There is a difference in GOG.com's business model from Steam or any other distributor out there. *We* are on the hook for support of these games. And we update our support as the OSes that our games are running on are updated. That means that, unlike a developer or any other distributor, when we release on a Linux distro, we don't have to test once and then we're done. Each time there is a major update in an OS that we support that changes compatibility, we have to devote substantial time and resources to updating our catalog to work with the update. Sometimes, it may even occur that we cannot fix it in-house but rather have to spend the money to get it fixed by outside resources or else we'd have to remove the compatibility for the game from its game card. Imagine if we had 400 games from our 600+ game catalog supported on Linux and we found that a third of them no longer worked in a distro that we supported. Imagine the time and effort that would go into re-building 130 games.
Now take that kind of time and effort--time and effort that is not required by other OSes except on a one every four or five years' basis--and think of the cost we associate with it vs. the possible revenue that we might earn from Linux. Even if, on average, a Linux distro only has big updates as often as, say, Mac OSX does (every four or so years), unless these big updates are synchronized across the distros (which, historically, they're not) that means we're seeing the need to remaster some of our games every 14 - 16 months.
Until we can figure out something like a better way to automate testing and building games for GOG.com, there's no way that the economics of Linux support make sense for us. That said, we do know that there are plenty of people who want to be able to play their games with Linux-native support from us, and we continue to look for ways where we can automate this until it reaches a point where it is something that we believe we can do and not lose money at it.
Strikes me as odd since even Windows which was once known for being exceptionally slow to make major OS updates has committed itself to having a much more regular release schedule now, along with Mac having yearly releases.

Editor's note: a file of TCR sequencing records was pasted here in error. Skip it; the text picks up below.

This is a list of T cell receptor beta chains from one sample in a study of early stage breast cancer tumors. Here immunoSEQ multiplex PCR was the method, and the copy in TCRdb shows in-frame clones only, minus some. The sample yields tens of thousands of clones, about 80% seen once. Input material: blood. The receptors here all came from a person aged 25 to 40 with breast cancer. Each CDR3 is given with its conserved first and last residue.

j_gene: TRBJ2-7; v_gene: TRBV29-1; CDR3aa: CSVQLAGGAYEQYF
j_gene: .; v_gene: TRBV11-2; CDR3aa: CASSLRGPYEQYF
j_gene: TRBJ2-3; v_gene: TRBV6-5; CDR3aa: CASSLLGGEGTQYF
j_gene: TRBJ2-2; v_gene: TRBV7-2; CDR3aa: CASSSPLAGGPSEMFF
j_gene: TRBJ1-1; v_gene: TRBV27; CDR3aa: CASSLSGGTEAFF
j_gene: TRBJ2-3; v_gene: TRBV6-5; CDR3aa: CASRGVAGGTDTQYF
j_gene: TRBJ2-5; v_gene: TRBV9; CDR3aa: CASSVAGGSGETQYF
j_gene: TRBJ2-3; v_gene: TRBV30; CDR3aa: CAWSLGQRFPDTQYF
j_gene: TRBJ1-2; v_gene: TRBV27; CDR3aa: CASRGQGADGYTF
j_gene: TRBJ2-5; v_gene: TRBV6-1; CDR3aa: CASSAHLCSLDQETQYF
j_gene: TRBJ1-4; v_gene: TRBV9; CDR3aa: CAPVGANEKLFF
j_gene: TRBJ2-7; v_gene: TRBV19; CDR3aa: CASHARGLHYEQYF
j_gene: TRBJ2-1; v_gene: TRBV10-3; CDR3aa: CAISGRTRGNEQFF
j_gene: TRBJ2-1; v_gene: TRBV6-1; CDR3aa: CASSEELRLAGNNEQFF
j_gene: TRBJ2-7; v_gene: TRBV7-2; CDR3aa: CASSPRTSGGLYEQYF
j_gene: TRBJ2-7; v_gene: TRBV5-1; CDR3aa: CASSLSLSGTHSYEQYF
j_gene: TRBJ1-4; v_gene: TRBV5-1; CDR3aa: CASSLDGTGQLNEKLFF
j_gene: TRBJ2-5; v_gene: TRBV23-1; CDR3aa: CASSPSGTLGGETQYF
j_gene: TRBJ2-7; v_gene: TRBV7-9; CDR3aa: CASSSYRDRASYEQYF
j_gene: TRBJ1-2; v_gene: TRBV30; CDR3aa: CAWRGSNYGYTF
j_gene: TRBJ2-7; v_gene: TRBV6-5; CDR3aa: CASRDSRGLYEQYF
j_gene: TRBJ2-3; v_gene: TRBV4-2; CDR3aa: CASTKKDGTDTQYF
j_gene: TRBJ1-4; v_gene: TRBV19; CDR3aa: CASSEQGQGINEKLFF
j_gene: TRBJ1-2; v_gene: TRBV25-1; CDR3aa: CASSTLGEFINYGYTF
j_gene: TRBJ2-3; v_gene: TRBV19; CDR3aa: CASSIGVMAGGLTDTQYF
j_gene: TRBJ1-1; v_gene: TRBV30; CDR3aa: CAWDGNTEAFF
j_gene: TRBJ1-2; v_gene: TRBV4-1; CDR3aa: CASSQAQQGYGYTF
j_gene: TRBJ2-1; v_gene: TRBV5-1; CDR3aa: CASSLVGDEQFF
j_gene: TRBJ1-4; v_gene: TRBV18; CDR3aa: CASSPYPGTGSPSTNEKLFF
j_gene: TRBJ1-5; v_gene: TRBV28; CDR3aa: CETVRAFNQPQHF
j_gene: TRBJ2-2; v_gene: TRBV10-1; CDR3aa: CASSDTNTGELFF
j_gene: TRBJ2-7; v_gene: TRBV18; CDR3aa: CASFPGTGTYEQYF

So, I have asked about that as well and I have also pointed out that Ubuntu for example has LTS (Long Term Support) releases which are meant for things like this, so people don't have to update every 6 months.
Piotr Szczesniak GOG.comNo, it's not.
One, because Windows' faster releases are promised, but I'll believe it when I see it. As for Mac OS: "The desktop-oriented version, OS X, followed in March 2001 supporting the new Aqua user interface. Since then, seven more distinct "end-user" and "server" versions have been released." (seven versions released over 12 years or about one every other year).
Also, as I just noted below, to support Linux in a manner that we feel is consistent with our standards, we would need to support three distros each of which sticks to its own schedule and period for updates, and each of which brings in a tiny part of the revenue of Windows or even Mac. So, as I noted, it's a question of economics. Until we solve things our own end for how to make this scale economically, I don't see it happening any time soon. That said, we are investigating how to do this for a variety of issues beyond Linux support, so don't give up hope. Just don't expect it tomorrow, either.
About his Mac point - It was one every other year back in 2009 but Mac now does yearly updates, 2011, 2012 and 2013 will have all had Mac OS X releases and they have said it will be yearly.
So basically guys, if you're looking for native Linux support out of the box you'll have to look elsewhere than GOG for now.
We have Steam, Desura, Gameolith, ShinyLoot, FireFlower Games and one day soon IndieCity too. One day GOG.com may support us and I will thank them when they do and we can put all this to rest!
I hope one day they support us but considering their answers I don't ever see it happening.